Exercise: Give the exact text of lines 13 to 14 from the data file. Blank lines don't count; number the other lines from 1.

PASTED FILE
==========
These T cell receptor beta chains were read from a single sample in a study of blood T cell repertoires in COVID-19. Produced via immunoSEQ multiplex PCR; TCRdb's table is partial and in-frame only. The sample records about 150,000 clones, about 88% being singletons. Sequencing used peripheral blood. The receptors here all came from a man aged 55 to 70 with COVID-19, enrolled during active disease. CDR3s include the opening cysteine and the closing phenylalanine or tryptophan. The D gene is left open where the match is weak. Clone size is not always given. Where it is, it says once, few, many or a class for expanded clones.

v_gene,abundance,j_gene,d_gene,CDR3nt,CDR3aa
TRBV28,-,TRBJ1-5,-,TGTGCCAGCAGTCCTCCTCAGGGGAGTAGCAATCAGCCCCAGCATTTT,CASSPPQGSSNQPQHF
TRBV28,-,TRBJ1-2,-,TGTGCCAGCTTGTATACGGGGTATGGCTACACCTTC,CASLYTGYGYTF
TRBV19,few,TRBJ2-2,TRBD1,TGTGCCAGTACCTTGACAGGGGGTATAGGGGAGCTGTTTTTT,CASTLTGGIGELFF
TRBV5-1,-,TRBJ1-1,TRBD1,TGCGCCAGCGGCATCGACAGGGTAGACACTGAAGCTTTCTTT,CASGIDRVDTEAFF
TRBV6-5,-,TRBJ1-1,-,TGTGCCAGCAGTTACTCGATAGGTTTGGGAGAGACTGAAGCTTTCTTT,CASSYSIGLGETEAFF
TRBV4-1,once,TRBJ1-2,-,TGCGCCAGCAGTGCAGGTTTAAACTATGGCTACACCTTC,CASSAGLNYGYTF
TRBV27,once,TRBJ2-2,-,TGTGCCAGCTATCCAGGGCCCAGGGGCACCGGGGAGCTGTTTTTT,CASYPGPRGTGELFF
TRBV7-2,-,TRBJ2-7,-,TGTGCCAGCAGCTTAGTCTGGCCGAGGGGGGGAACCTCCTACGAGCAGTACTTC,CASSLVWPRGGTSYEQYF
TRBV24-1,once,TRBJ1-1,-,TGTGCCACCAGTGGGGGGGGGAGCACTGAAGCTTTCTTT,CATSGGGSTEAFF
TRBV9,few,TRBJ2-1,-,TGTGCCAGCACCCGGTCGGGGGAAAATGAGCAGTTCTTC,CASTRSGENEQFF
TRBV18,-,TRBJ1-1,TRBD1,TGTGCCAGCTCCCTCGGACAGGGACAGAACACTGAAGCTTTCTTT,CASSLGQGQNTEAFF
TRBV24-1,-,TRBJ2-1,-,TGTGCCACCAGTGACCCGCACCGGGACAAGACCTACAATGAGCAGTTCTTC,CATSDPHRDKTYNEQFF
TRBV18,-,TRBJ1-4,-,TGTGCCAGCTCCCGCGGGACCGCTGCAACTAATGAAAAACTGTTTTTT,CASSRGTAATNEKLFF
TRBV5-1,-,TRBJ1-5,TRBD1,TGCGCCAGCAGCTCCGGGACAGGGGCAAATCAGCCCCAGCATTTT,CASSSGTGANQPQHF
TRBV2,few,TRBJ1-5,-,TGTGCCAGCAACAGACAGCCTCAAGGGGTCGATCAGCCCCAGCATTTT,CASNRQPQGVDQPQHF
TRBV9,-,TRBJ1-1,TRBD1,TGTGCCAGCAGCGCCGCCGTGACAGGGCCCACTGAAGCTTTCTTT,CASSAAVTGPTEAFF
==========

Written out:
TRBV18,-,TRBJ1-1,TRBD1,TGTGCCAGCTCCCTCGGACAGGGACAGAACACTGAAGCTTTCTTT,CASSLGQGQNTEAFF
TRBV24-1,-,TRBJ2-1,-,TGTGCCACCAGTGACCCGCACCGGGACAAGACCTACAATGAGCAGTTCTTC,CATSDPHRDKTYNEQFF